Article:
In Brief A hospital that continued to admit patients during a ransomware attack has been sued over claims that a baby died after doctors and nurses failed to spot there was a problem due to networks being shut down.
Nicko Silar died after six months in intensive care after being born at Springhill Memorial Hospital with the umbilical cord wrapped around her neck, documents filed in the Alabama Circuit Court state [PDF]. The suit alleges that, because the hospital had shut down key networks, staff were reduced to using paper records, internal staff messaging services were down, and fetal monitoring devices were severely affected.
Nicko's mother, Teiranni Kidd, was never told that the hospital was having computer problems, the suit claims, and would not have used the facility if she had known.
According to screenshots of texts sent that are admitted as evidence in the suit, the attending obstetrician that day, Katelyn Parnell, told the nurse manager of the birth: "I need u to help me understand why I was not notified," the Wall Street Journal reported. According to another screenshot submitted in the suit, she also reportedly told a colleague: "It just sucks. Totally preventable. I know bad things happen and sometimes you can't control it, but this was preventable."
The hospital's CEO told the Journal that he had to keep the hospital admitting patients because they needed treatment and the hospital's doctors had deemed it safe to carry on operations.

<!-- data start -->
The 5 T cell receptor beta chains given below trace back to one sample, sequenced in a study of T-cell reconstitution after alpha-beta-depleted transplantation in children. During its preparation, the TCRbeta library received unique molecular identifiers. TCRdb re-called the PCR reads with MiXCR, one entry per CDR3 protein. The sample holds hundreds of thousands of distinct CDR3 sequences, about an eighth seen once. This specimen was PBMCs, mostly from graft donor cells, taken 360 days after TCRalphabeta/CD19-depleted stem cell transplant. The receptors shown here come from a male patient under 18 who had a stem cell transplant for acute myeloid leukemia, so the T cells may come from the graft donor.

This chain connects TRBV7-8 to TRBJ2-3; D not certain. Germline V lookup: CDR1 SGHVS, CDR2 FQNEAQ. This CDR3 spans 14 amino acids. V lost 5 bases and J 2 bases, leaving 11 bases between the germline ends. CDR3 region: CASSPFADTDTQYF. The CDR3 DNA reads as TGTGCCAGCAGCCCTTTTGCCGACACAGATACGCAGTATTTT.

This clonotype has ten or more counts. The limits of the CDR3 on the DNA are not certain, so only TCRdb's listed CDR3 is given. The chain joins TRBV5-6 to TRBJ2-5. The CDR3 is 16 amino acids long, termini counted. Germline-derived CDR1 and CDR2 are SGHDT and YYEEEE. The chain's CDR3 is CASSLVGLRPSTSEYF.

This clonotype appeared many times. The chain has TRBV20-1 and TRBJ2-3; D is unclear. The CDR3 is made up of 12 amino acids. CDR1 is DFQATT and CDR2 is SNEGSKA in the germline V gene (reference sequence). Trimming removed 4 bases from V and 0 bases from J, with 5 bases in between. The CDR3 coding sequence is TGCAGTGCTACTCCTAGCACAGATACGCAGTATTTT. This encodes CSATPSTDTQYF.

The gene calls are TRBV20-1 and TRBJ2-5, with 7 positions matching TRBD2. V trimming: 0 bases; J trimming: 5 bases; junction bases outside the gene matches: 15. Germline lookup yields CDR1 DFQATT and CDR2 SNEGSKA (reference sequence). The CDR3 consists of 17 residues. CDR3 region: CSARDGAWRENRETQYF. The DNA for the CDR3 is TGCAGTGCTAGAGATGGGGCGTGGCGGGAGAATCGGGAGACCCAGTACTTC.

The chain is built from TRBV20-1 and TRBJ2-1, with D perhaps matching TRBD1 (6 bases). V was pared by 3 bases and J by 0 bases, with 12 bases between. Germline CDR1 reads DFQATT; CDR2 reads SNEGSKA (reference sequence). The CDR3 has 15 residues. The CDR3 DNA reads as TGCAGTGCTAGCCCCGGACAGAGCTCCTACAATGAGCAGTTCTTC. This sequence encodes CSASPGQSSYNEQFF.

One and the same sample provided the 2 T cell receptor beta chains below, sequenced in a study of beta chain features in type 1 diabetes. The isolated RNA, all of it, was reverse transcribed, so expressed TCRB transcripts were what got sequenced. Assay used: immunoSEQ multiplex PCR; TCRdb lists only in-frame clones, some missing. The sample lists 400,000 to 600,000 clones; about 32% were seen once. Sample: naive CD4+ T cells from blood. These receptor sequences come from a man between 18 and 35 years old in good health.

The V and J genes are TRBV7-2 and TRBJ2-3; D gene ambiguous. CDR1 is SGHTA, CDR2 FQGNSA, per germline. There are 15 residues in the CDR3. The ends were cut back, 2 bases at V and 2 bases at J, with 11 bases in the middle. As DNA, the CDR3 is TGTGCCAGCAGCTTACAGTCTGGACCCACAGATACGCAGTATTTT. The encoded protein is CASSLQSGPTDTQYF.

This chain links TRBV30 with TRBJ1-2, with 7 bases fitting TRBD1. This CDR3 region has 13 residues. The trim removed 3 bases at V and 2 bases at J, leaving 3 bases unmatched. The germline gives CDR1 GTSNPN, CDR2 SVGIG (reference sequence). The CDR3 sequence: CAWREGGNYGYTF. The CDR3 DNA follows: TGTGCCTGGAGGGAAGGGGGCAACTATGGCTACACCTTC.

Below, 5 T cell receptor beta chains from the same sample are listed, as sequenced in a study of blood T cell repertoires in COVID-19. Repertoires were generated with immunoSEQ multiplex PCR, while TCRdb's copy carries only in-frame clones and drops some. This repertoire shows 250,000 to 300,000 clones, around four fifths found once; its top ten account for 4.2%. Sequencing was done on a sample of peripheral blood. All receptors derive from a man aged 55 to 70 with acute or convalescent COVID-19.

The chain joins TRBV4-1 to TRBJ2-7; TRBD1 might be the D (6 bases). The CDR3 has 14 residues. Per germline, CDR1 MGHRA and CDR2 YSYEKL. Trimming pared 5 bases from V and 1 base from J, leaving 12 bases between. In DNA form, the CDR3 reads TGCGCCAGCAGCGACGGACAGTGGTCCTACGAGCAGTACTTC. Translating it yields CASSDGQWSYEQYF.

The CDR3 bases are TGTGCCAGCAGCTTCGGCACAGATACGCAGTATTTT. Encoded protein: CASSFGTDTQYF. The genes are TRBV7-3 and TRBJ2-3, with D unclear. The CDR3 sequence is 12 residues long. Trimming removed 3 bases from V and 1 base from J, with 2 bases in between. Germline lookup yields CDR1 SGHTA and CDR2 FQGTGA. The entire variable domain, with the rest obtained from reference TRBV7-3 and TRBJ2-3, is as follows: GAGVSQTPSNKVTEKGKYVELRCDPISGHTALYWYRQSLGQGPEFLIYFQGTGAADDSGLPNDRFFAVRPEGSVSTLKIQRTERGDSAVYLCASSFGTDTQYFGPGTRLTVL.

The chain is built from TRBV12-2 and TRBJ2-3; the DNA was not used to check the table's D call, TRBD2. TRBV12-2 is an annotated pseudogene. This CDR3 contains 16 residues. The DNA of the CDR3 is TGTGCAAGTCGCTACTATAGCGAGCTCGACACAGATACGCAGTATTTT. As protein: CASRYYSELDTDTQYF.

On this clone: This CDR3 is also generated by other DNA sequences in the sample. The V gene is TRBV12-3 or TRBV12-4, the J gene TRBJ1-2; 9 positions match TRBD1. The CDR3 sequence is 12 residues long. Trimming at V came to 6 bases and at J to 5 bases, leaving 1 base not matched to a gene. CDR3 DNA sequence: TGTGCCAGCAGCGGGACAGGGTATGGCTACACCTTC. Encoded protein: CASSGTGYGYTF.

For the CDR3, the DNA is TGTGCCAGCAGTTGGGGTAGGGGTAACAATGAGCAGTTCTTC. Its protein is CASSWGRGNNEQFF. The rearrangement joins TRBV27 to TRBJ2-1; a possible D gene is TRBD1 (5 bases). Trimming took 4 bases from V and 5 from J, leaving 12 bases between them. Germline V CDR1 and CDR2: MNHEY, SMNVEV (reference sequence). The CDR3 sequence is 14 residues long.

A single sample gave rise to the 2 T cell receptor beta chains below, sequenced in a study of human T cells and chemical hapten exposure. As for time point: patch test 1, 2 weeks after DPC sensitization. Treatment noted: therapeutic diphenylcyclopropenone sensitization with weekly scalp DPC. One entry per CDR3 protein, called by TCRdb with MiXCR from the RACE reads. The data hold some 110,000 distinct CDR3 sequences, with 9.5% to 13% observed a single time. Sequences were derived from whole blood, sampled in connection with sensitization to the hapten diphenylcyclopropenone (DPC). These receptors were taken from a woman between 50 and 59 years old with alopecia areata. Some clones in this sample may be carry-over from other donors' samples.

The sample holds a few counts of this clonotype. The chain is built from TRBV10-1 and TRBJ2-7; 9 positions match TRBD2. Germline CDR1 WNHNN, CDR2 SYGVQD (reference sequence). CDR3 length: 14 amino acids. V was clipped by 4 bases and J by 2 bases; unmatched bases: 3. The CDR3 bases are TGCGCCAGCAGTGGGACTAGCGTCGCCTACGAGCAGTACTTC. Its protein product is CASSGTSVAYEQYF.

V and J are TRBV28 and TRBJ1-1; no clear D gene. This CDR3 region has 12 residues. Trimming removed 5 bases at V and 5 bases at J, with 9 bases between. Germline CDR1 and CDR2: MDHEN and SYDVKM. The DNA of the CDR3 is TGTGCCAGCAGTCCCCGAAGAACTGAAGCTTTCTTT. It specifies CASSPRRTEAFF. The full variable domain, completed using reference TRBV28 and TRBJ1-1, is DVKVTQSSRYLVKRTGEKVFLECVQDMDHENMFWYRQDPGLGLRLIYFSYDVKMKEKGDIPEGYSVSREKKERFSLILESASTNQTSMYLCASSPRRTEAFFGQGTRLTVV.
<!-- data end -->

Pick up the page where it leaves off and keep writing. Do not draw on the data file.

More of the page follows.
Google pushes out four flaw fixes - two already being exploited
For those that don't do it automatically it's time to patch Chrome on Windows, Mac and Linux, after the Chocolate Factory moved to its 94.0.4606.71 browser build.
The bundle also includes CVE-2021-37974, a high-level use after free flaw in Chrome's Safe Browsing mode which earned its reporter, Weipeng Jiang of the Codesafe Team of Legendsec at Qi'anxin Technology Group, a $20,000 bounty. The final patch covers "Various fixes from internal audits, fuzzing and other initiatives," Google said, which could cover a whole host of sins.
Coinbase admits 6,000 customers were robbed
Between March and May 20, 2021 around 6,000 Coinbase users had funds siphoned from their accounts by thieves, according to an incident report [PDF] filed in California.
"In this incident, for customers who use SMS texts for two-factor authentication, the third party took advantage of a flaw in Coinbase's SMS Account Recovery process in order to receive an SMS two-factor authentication token and gain access to your account," it said in a letter to customers, first reported by The Record.
The attackers had already stolen the user account names, passwords and control of the victim's inbox, Coinbase said, adding that it has "not found any evidence" that the crucial information came from its servers. Instead, it has suggested a targeted phishing attack was used.
Some customers have already been reimbursed, Coinbase said, adding that anyone who lost funds would get their money back. Whether they'll stay with the service after that may be a different matter.
Neiman Marcus not so fancy at security
High end US department store chain Neiman Marcus has admitted that 4.6 million customers had their credit card details and personal information stolen and the theft lay undiscovered for over a year.
The attack occurred in May 2020 (but wasn't discovered until September 2021, and the thieves managed to get payment card numbers and expiration dates (but not CVV numbers), gift card details, and personal information including the usernames, passwords, and security question responses from customers. It has contacted the millions of affected people.
"3.1 million payment and virtual gift cards were affected, more than 85 per cent of which are expired or invalid," the company said, although it did not add how many were viable in May 2020. Security investigators at Mandiant are looking into the attack. ®